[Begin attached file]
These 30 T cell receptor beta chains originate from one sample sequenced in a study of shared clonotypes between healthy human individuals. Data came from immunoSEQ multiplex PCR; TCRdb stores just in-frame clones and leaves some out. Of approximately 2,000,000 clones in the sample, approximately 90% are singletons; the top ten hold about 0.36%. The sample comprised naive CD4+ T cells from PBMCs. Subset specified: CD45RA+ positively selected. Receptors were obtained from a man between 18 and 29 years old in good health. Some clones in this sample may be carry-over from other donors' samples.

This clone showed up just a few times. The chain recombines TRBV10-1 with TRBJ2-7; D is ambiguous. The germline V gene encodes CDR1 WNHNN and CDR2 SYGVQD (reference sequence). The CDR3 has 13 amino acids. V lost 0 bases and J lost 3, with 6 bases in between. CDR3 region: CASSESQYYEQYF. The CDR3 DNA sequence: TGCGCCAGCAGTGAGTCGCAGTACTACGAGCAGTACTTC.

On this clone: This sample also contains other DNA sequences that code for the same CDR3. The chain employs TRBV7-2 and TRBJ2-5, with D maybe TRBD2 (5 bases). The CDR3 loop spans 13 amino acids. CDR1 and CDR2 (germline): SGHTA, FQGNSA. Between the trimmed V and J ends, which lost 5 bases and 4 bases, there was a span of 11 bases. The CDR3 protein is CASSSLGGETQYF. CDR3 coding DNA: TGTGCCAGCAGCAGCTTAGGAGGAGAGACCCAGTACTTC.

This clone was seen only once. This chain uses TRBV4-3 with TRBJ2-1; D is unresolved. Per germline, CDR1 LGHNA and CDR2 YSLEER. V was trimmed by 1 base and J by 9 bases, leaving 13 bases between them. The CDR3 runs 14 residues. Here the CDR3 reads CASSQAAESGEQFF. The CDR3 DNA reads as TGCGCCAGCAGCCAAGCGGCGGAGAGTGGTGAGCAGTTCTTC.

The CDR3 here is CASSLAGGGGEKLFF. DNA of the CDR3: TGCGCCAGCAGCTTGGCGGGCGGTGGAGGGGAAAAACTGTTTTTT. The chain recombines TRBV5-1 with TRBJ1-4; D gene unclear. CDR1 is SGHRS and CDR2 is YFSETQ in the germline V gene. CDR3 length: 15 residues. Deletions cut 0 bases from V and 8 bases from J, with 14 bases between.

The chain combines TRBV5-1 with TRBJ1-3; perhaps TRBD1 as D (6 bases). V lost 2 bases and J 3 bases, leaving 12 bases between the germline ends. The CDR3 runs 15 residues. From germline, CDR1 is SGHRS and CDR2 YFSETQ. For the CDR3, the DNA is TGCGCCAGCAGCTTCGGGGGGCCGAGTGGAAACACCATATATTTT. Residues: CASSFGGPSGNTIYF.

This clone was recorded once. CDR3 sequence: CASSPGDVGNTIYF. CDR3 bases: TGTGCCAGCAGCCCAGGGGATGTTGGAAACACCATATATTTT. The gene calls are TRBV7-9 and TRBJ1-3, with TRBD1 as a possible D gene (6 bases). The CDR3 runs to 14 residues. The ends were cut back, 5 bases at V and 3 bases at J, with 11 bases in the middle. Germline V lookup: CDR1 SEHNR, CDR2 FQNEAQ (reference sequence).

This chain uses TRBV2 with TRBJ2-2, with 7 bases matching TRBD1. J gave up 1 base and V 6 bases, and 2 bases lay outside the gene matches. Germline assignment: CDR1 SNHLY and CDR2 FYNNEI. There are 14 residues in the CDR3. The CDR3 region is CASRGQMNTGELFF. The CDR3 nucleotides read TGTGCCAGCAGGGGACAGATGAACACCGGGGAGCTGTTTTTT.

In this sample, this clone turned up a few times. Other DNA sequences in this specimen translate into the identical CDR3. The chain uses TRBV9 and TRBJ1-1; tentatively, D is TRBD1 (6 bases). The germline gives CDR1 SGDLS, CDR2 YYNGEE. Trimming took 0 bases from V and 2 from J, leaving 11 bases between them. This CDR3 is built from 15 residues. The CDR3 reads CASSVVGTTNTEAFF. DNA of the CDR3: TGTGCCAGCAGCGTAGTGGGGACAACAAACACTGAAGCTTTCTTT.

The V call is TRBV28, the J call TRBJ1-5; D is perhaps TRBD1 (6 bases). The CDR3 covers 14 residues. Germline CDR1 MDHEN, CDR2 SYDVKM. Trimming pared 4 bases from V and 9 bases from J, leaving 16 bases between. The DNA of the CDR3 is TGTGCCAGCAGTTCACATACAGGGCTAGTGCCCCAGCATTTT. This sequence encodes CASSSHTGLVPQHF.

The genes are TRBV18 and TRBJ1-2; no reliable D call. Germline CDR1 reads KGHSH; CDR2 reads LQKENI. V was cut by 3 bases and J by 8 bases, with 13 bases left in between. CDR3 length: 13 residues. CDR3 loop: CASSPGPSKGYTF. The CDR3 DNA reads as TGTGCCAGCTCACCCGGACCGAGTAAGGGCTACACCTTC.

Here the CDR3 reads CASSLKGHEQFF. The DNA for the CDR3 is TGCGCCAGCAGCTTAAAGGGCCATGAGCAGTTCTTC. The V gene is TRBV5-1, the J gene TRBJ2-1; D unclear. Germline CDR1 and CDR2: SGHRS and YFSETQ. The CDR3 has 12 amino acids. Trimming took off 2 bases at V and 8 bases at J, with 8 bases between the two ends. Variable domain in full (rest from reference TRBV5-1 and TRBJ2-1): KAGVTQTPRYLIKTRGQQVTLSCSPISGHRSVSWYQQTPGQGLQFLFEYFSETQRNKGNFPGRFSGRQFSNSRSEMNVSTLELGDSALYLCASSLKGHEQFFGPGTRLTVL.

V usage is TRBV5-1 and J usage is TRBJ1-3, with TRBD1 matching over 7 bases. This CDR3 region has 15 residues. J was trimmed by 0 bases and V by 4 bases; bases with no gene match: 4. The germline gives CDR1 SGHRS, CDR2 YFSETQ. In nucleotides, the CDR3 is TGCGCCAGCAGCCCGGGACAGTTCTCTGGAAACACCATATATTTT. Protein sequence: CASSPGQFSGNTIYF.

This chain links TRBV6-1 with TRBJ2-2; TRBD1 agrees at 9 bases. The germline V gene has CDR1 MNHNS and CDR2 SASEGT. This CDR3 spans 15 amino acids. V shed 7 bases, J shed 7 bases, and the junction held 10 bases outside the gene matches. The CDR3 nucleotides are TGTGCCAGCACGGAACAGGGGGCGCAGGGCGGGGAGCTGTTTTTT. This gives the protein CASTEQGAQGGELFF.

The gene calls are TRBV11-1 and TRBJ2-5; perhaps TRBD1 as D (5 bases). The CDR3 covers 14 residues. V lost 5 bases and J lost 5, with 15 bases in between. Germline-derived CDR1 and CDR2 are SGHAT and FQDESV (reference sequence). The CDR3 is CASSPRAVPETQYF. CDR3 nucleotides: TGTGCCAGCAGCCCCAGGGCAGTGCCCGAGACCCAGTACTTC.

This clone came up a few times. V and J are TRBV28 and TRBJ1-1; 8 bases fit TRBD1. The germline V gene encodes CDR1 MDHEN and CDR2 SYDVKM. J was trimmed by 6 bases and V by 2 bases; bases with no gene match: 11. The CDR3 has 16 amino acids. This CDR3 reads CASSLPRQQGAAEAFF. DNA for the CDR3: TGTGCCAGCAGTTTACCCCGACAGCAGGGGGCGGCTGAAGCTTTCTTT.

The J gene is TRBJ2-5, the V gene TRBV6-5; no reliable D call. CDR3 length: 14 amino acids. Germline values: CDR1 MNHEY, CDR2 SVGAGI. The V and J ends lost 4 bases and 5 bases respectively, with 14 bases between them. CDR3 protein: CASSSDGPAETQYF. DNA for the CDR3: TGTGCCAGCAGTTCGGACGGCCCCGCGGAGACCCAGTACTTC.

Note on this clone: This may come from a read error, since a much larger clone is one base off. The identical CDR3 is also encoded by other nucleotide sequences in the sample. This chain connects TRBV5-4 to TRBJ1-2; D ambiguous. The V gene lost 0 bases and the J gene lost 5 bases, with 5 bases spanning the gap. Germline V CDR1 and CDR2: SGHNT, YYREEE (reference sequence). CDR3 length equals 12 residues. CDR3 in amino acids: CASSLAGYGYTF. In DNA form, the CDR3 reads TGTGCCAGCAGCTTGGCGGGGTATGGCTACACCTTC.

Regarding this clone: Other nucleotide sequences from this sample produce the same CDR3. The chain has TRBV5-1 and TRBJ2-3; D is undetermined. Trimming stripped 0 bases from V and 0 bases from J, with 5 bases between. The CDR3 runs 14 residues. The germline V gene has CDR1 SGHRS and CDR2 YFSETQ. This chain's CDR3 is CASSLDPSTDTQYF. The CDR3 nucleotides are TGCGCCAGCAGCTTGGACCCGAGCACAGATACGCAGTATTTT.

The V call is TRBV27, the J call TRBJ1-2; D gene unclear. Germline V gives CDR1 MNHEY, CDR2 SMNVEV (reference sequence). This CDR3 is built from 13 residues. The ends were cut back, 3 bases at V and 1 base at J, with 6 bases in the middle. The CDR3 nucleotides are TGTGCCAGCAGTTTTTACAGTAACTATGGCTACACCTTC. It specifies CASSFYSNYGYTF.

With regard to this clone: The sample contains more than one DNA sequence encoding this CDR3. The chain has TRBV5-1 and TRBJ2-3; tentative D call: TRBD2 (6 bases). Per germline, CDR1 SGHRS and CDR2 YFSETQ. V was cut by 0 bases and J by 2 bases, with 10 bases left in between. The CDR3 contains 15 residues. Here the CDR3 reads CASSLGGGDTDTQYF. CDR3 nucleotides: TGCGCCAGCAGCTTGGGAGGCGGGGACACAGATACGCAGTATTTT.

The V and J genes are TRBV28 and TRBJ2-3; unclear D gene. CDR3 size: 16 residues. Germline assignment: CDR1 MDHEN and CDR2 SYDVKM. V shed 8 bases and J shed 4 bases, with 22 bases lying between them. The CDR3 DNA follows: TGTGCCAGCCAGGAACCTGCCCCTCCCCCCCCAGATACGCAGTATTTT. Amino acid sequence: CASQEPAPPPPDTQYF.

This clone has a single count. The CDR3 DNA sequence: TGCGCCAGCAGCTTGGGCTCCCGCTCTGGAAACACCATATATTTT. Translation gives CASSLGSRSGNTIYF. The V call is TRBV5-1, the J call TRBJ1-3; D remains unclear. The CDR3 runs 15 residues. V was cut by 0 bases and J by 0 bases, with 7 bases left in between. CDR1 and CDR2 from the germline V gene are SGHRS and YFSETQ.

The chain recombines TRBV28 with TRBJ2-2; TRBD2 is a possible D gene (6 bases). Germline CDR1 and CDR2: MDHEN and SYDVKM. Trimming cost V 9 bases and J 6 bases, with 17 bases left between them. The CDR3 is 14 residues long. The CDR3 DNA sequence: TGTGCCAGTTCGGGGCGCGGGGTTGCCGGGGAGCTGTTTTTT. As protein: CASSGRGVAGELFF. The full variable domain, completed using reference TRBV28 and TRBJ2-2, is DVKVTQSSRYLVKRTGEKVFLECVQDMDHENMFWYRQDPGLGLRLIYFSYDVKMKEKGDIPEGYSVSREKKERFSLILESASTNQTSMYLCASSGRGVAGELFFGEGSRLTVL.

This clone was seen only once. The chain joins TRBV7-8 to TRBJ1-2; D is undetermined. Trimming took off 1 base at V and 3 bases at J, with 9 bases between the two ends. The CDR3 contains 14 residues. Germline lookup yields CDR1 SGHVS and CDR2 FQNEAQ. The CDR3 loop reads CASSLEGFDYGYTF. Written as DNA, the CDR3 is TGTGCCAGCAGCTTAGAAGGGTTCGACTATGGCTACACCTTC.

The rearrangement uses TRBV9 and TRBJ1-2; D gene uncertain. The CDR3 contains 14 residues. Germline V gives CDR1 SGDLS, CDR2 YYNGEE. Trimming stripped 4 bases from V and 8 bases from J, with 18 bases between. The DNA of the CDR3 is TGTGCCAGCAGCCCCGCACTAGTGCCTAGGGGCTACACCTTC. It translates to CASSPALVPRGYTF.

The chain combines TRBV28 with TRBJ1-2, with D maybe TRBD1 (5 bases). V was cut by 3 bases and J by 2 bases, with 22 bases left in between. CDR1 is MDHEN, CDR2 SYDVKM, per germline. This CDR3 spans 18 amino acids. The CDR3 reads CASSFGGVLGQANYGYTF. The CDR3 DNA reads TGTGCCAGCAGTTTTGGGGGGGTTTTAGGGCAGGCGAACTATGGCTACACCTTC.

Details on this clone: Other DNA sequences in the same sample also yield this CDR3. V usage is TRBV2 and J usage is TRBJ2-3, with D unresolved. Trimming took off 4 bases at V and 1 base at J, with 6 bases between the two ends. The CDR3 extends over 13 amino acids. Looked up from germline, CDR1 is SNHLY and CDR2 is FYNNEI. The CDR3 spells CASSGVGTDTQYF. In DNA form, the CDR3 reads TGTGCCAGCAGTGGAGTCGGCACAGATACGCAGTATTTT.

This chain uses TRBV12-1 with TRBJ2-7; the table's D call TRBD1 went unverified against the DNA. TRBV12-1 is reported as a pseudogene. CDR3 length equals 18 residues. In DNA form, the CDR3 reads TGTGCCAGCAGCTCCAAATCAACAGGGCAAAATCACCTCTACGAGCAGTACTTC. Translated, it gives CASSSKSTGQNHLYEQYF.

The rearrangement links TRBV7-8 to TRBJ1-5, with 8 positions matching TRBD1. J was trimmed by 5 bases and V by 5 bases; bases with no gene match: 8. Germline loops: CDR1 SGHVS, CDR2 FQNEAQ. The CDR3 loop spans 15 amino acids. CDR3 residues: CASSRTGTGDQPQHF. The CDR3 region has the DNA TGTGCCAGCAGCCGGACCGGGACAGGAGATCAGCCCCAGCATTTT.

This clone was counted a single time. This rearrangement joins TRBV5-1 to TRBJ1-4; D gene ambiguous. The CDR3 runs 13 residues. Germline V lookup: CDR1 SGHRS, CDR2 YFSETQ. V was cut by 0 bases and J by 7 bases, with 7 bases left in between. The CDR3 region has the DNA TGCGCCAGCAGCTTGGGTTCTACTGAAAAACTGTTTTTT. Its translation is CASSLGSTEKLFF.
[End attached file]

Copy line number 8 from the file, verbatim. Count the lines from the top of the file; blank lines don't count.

This chain uses TRBV2 with TRBJ2-2, with 7 bases matching TRBD1. J gave up 1 base and V 6 bases, and 2 bases lay outside the gene matches. Germline assignment: CDR1 SNHLY and CDR2 FYNNEI. There are 14 residues in the CDR3. The CDR3 region is CASRGQMNTGELFF. The CDR3 nucleotides read TGTGCCAGCAGGGGACAGATGAACACCGGGGAGCTGTTTTTT.